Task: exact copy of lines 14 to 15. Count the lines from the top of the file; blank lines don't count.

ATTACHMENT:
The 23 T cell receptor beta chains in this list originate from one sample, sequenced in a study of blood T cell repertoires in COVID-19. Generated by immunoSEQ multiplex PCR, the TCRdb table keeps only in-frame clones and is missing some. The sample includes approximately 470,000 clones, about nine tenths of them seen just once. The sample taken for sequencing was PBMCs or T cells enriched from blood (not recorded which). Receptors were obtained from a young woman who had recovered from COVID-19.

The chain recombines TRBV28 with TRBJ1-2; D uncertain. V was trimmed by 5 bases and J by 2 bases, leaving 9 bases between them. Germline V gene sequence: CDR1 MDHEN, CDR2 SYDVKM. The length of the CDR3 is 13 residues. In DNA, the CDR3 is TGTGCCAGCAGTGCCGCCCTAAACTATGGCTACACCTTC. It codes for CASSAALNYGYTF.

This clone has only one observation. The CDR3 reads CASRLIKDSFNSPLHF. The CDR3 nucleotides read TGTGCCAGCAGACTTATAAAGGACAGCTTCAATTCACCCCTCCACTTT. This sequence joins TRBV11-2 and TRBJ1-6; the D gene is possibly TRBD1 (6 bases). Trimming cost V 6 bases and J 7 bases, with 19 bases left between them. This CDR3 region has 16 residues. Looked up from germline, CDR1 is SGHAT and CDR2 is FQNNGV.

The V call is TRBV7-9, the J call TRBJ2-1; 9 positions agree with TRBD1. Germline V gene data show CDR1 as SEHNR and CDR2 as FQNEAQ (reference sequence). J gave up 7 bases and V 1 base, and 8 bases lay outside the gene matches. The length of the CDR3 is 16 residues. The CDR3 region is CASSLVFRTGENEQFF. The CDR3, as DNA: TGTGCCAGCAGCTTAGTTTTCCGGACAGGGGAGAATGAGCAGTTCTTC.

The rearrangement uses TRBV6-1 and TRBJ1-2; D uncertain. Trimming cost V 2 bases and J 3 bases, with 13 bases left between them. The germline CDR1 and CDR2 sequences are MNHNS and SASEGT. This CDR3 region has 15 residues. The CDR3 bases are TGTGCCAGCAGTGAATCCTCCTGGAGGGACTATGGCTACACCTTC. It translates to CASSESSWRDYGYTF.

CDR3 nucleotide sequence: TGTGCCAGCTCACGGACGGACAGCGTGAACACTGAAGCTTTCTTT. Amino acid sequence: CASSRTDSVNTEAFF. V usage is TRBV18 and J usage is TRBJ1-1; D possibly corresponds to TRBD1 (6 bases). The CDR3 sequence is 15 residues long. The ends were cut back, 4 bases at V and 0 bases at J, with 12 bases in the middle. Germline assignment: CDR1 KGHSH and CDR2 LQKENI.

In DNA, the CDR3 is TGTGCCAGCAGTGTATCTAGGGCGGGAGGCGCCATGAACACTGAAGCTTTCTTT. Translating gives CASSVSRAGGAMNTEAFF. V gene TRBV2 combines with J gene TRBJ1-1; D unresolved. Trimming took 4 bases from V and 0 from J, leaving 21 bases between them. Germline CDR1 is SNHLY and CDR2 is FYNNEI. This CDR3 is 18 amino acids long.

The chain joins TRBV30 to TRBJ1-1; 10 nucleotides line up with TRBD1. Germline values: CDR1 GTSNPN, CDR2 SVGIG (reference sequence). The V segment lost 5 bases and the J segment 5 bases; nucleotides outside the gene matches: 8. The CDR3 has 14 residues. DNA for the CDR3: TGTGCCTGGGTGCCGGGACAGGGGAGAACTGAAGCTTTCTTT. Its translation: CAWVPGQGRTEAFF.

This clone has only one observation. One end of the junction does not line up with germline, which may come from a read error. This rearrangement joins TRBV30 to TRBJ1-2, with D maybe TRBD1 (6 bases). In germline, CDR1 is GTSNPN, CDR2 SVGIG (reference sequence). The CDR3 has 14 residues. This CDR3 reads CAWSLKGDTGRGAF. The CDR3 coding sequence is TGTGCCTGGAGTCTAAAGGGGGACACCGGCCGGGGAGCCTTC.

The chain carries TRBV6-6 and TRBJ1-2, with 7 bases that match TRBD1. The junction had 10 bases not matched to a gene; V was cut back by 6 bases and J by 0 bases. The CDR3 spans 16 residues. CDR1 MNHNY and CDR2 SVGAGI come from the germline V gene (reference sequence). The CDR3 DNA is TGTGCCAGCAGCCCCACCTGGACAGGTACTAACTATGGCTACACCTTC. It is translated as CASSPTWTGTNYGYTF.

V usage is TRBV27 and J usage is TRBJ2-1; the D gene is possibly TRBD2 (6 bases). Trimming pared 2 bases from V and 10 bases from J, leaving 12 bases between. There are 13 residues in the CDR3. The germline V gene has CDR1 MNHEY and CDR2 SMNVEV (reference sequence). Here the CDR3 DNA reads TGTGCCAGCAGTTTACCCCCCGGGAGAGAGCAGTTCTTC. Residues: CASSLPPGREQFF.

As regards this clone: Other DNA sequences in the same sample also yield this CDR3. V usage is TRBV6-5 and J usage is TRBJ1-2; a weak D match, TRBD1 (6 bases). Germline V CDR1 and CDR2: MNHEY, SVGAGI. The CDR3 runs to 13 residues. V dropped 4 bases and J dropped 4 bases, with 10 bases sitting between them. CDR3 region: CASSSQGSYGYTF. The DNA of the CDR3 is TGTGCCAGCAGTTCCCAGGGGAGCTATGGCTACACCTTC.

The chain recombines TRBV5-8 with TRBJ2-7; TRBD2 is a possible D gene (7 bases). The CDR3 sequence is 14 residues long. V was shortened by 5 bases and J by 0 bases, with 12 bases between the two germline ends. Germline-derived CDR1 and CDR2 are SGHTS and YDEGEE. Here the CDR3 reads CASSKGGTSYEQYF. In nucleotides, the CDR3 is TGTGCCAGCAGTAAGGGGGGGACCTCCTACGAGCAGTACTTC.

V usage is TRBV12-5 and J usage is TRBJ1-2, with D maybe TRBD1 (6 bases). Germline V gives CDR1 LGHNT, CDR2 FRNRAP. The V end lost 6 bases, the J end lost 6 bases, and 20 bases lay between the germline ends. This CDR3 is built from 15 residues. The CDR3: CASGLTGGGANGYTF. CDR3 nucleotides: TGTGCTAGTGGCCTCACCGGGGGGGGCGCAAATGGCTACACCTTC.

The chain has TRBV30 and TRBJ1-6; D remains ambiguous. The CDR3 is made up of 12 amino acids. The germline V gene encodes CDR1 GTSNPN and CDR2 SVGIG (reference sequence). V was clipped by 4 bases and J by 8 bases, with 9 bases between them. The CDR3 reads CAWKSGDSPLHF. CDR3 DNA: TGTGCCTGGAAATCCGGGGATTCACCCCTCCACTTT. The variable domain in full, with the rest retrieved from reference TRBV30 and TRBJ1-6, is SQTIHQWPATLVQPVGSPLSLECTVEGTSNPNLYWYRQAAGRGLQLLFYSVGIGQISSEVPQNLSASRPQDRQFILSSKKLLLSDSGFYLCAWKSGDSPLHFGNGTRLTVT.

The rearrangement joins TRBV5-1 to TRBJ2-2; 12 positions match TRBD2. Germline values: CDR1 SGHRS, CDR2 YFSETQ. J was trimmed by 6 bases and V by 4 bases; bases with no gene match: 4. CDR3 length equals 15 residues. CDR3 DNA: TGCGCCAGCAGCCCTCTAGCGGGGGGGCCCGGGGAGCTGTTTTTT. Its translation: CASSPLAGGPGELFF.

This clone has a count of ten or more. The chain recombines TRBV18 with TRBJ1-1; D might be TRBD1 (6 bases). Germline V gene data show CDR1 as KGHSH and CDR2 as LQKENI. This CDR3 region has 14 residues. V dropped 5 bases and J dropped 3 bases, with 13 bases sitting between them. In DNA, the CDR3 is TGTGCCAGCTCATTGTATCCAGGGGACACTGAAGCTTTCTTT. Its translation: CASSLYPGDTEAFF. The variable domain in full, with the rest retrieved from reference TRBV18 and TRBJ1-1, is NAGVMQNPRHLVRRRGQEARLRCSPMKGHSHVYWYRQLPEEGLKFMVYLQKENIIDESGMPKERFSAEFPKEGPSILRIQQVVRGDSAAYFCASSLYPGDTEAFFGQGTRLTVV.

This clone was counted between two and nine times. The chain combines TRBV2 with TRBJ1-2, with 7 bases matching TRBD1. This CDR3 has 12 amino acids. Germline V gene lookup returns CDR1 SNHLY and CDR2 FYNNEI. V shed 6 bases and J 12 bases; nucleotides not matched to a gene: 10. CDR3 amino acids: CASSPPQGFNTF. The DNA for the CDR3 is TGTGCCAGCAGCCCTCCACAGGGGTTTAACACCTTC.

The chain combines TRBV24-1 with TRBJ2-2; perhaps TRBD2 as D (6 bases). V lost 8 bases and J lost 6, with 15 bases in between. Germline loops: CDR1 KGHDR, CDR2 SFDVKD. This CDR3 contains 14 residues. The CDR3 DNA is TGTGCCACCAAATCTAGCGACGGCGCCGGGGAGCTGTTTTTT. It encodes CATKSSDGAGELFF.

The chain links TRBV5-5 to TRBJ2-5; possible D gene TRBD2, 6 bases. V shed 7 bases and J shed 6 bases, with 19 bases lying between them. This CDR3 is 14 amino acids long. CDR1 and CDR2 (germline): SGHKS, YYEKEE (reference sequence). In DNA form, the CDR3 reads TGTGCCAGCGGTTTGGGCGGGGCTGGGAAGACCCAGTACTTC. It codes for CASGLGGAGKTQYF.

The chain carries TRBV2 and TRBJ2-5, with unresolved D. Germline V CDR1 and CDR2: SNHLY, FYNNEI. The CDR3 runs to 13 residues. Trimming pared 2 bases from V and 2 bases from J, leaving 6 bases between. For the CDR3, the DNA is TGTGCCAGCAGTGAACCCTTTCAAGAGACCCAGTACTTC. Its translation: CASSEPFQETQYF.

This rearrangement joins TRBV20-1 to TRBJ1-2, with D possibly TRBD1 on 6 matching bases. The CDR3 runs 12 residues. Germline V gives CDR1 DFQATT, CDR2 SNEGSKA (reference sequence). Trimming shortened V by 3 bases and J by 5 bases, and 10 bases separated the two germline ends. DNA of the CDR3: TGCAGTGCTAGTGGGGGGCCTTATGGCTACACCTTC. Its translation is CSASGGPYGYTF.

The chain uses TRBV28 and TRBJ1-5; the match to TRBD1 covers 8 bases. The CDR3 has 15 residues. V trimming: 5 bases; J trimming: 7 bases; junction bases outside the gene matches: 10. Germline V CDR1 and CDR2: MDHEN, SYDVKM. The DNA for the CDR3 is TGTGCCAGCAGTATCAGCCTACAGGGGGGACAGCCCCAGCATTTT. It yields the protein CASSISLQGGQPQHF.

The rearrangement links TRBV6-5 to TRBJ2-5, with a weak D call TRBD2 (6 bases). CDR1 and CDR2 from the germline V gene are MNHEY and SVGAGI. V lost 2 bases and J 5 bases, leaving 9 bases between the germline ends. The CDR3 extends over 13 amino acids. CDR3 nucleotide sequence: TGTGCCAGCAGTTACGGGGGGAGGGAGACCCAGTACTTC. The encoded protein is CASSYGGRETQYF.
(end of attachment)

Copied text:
V usage is TRBV12-5 and J usage is TRBJ1-2, with D maybe TRBD1 (6 bases). Germline V gives CDR1 LGHNT, CDR2 FRNRAP. The V end lost 6 bases, the J end lost 6 bases, and 20 bases lay between the germline ends. This CDR3 is built from 15 residues. The CDR3: CASGLTGGGANGYTF. CDR3 nucleotides: TGTGCTAGTGGCCTCACCGGGGGGGGCGCAAATGGCTACACCTTC.

The chain has TRBV30 and TRBJ1-6; D remains ambiguous. The CDR3 is made up of 12 amino acids. The germline V gene encodes CDR1 GTSNPN and CDR2 SVGIG (reference sequence). V was clipped by 4 bases and J by 8 bases, with 9 bases between them. The CDR3 reads CAWKSGDSPLHF. CDR3 DNA: TGTGCCTGGAAATCCGGGGATTCACCCCTCCACTTT. The variable domain in full, with the rest retrieved from reference TRBV30 and TRBJ1-6, is SQTIHQWPATLVQPVGSPLSLECTVEGTSNPNLYWYRQAAGRGLQLLFYSVGIGQISSEVPQNLSASRPQDRQFILSSKKLLLSDSGFYLCAWKSGDSPLHFGNGTRLTVT.